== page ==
Britain’s premier mass-participation cycling event returns to Perthshire in May. Gayle Ritchie finds out more about the 2017 Marie Curie Etape Caledonia
Sweat will pour, thighs will burn and teeth will clench – the Etape Caledonia is not for the faint-hearted.
Encompassing the beauty of Loch Tummel and Loch Rannoch before approaching the famous climb of Schiehallion, the gruelling 81-mile route takes in some of Perthshire’s most stunning scenery.
Partnered with Marie Curie for the sixth year in a row, the event, on May 21, aims to raise £260,000 this year.
Just under 5,000 places have been snapped up already, with general entries available at £85.
Meanwhile, premium places – which include the chance to start in the first wave of cyclists – cost £149, and it’s £40 for charity places where entrants pledge to raise funds for Marie Curie.
This year, the event will see the addition of brand new Etape Talks with three leading industry experts lending their knowledge to Etape participants the day before the ride.
Sign up at etapecaledonia.co.uk
Olympic gold medallist Chris Boardman MBE, fitness author Tracy Griffen and record breaking adventurer Dave Cornthwaite will all be speaking on May 20 at Pitlochry Festival Theatre on a range of topics, including experiences as an Olympic cyclist, how to fuel your performance and saying yes to adventure.
The ride begins and concludes in Pitlochry, featuring steep climbs, rolling hills and forest-lined roads.
There will be feed stations with water, hot drinks, snacks and energy products along the route.
Once riders have crossed the finish line, they can enjoy the vibrant atmosphere of the new look Event Village, relax with friends and family and raise a glass to their latest or first cycling achievement.
The 5,000 cyclists who take on the course’s 81 miles span all ability levels but it’s a tough contest for elites and beginners alike.
Megan Melville, of Marie Curie, said: “To date, Etape Caledonia participants have helped raise a fantastic amount of more than £1.5million for Marie Curie, which provides hands-on care and emotional support to people living with a terminal illness and their families across the UK.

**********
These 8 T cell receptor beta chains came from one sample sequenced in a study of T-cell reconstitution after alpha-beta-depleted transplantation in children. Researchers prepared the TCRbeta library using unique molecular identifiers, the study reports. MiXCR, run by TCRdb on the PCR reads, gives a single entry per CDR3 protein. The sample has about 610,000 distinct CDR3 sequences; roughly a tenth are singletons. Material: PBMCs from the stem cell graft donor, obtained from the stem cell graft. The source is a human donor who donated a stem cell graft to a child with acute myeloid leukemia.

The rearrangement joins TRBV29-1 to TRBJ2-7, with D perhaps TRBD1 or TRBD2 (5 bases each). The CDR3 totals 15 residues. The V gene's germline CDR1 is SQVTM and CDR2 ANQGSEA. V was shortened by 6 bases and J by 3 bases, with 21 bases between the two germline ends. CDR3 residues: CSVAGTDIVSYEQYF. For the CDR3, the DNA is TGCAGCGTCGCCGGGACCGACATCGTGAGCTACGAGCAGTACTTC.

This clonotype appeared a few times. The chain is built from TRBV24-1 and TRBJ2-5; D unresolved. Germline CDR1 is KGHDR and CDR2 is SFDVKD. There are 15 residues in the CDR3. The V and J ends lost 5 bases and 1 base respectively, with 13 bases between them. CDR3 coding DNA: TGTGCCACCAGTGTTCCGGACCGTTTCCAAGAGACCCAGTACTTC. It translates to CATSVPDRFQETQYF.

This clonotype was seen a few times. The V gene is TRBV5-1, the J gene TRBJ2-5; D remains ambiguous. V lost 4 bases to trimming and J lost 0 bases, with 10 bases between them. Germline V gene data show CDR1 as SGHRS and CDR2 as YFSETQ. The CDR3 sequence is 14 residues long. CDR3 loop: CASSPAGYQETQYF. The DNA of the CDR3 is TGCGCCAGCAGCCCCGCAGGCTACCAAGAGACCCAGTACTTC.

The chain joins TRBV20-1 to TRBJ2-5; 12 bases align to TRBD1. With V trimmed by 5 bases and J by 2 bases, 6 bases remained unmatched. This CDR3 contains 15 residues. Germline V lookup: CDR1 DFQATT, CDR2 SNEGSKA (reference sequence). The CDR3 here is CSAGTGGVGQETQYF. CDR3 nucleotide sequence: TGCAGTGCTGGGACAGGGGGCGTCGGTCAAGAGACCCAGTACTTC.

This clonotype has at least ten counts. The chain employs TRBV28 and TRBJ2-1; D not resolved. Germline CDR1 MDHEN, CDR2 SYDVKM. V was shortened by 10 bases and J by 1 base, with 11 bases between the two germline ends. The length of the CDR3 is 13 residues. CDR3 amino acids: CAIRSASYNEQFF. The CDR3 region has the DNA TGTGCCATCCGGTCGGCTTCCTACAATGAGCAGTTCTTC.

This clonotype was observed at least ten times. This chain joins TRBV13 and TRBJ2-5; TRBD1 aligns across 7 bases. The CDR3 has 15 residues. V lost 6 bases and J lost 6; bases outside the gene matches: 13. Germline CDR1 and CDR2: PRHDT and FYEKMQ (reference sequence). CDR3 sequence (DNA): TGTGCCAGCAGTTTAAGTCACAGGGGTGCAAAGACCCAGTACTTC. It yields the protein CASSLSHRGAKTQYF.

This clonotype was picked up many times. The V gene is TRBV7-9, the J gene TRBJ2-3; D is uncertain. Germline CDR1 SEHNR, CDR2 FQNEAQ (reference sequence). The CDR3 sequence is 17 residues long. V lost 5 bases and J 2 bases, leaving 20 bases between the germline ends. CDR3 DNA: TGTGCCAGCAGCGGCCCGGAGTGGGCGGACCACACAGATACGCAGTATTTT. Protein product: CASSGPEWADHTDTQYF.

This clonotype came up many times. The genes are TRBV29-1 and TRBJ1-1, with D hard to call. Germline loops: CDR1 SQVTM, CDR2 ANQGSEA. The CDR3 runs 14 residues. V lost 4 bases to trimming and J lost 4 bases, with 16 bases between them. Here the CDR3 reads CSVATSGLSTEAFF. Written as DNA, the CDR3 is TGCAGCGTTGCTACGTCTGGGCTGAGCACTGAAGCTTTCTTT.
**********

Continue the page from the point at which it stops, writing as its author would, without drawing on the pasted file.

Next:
“For some people taking part, they’ll be fundraising in memory of a loved one who we were able to help when they needed us, and this is their way of saying thank you.
“Everyone taking part will be helping others who need vital care.”
Last year alone, the event generated more than £176,000.
Marc Webster, Head of Mass Participation Events (EMEA), IMG, who organises Etape, said: “The whole IMG team is excited to be bringing a new and different element to the event weekend with Etape Talks.
“Not only will we be offering a stunning cycle ride but we’ll be bringing more of a festival feel and a celebration of cycling for our riders to enjoy, with another activity in the pipeline to be announced soon.”
Looking ahead to May, Marc added: “We’re very grateful to the local community for their continued support and for allowing us to put on a successful cycling event year on year.
“We look forward to welcoming thousands of cyclists to the event, whether they’re first timers to the event or seasoned pros. It’s set to be a fantastic weekend – particularly if the weather is to be anything like last year!”
Limited spaces are still available – head to www.etapecaledonia.co.uk/enter or search “Etape Series” on Facebook and Twitter to book your place and to find out more information.
Why sign up for the Etape Caledonia?
It’s an opportunity to raise money for Marie Curie. The charity helps people living with a terminal illness and their loved ones make the most of the time they have together.
It’s a challenge that reaps instant rewards. With a total of 1,196m in elevation and steep ascents including the iconic Schiehallion and some long downhill sections – the longest 8km – there’s never a dull moment.
You’ll be treated to spectacular scenery such as Loch Tummel and Loch Rannoch plus panoramic views across the valley from the top of Schiehallion.
You can make a weekend of it. Every year, Pitlochry comes alive with cyclists while passionate local people share their support in town and along the route.
The thrill of the ride. The atmosphere is electric. Without a single car in sight, cyclists can enjoy the freedom of the open road.